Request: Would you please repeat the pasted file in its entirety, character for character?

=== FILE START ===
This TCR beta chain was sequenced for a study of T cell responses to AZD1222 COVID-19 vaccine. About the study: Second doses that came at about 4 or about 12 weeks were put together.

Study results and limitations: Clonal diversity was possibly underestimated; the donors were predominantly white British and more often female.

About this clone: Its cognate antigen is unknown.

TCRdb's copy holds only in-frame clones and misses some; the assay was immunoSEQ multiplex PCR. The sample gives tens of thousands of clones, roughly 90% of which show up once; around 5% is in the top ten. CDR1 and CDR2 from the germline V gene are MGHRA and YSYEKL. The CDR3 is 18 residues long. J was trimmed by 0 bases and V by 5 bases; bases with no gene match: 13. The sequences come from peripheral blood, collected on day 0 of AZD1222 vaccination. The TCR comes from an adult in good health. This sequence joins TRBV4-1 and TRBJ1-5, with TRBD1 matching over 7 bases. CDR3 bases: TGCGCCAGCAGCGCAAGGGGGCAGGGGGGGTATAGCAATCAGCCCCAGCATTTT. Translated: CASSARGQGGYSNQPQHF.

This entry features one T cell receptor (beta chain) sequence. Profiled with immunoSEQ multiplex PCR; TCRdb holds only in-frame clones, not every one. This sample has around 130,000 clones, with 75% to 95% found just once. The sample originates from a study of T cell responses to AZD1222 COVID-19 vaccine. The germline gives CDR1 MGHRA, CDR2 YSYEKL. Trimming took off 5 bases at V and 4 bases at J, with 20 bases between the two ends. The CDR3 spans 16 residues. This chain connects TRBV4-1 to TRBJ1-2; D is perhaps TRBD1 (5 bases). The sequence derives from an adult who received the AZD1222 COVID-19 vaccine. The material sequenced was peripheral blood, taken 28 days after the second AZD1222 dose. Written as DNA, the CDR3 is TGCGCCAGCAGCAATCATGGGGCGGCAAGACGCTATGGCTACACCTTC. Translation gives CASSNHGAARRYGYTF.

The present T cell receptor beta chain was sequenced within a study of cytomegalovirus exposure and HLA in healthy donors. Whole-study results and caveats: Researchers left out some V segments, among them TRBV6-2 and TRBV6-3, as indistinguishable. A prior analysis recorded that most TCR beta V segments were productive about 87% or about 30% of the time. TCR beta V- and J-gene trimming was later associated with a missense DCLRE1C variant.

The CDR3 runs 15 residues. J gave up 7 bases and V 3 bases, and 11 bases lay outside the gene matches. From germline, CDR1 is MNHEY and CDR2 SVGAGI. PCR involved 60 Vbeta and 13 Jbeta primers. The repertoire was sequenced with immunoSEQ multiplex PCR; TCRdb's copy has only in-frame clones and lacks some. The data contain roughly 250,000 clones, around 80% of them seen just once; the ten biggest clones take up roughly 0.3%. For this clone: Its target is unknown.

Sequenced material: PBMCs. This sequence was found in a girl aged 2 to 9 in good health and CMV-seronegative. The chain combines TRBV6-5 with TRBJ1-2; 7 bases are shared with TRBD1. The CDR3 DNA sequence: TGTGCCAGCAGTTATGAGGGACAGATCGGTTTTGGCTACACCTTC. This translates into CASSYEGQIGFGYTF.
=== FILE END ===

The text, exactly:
This TCR beta chain was sequenced for a study of T cell responses to AZD1222 COVID-19 vaccine. About the study: Second doses that came at about 4 or about 12 weeks were put together.

Study results and limitations: Clonal diversity was possibly underestimated; the donors were predominantly white British and more often female.

About this clone: Its cognate antigen is unknown.

TCRdb's copy holds only in-frame clones and misses some; the assay was immunoSEQ multiplex PCR. The sample gives tens of thousands of clones, roughly 90% of which show up once; around 5% is in the top ten. CDR1 and CDR2 from the germline V gene are MGHRA and YSYEKL. The CDR3 is 18 residues long. J was trimmed by 0 bases and V by 5 bases; bases with no gene match: 13. The sequences come from peripheral blood, collected on day 0 of AZD1222 vaccination. The TCR comes from an adult in good health. This sequence joins TRBV4-1 and TRBJ1-5, with TRBD1 matching over 7 bases. CDR3 bases: TGCGCCAGCAGCGCAAGGGGGCAGGGGGGGTATAGCAATCAGCCCCAGCATTTT. Translated: CASSARGQGGYSNQPQHF.

This entry features one T cell receptor (beta chain) sequence. Profiled with immunoSEQ multiplex PCR; TCRdb holds only in-frame clones, not every one. This sample has around 130,000 clones, with 75% to 95% found just once. The sample originates from a study of T cell responses to AZD1222 COVID-19 vaccine. The germline gives CDR1 MGHRA, CDR2 YSYEKL. Trimming took off 5 bases at V and 4 bases at J, with 20 bases between the two ends. The CDR3 spans 16 residues. This chain connects TRBV4-1 to TRBJ1-2; D is perhaps TRBD1 (5 bases). The sequence derives from an adult who received the AZD1222 COVID-19 vaccine. The material sequenced was peripheral blood, taken 28 days after the second AZD1222 dose. Written as DNA, the CDR3 is TGCGCCAGCAGCAATCATGGGGCGGCAAGACGCTATGGCTACACCTTC. Translation gives CASSNHGAARRYGYTF.

The present T cell receptor beta chain was sequenced within a study of cytomegalovirus exposure and HLA in healthy donors. Whole-study results and caveats: Researchers left out some V segments, among them TRBV6-2 and TRBV6-3, as indistinguishable. A prior analysis recorded that most TCR beta V segments were productive about 87% or about 30% of the time. TCR beta V- and J-gene trimming was later associated with a missense DCLRE1C variant.

The CDR3 runs 15 residues. J gave up 7 bases and V 3 bases, and 11 bases lay outside the gene matches. From germline, CDR1 is MNHEY and CDR2 SVGAGI. PCR involved 60 Vbeta and 13 Jbeta primers. The repertoire was sequenced with immunoSEQ multiplex PCR; TCRdb's copy has only in-frame clones and lacks some. The data contain roughly 250,000 clones, around 80% of them seen just once; the ten biggest clones take up roughly 0.3%. For this clone: Its target is unknown.

Sequenced material: PBMCs. This sequence was found in a girl aged 2 to 9 in good health and CMV-seronegative. The chain combines TRBV6-5 with TRBJ1-2; 7 bases are shared with TRBD1. The CDR3 DNA sequence: TGTGCCAGCAGTTATGAGGGACAGATCGGTTTTGGCTACACCTTC. This translates into CASSYEGQIGFGYTF.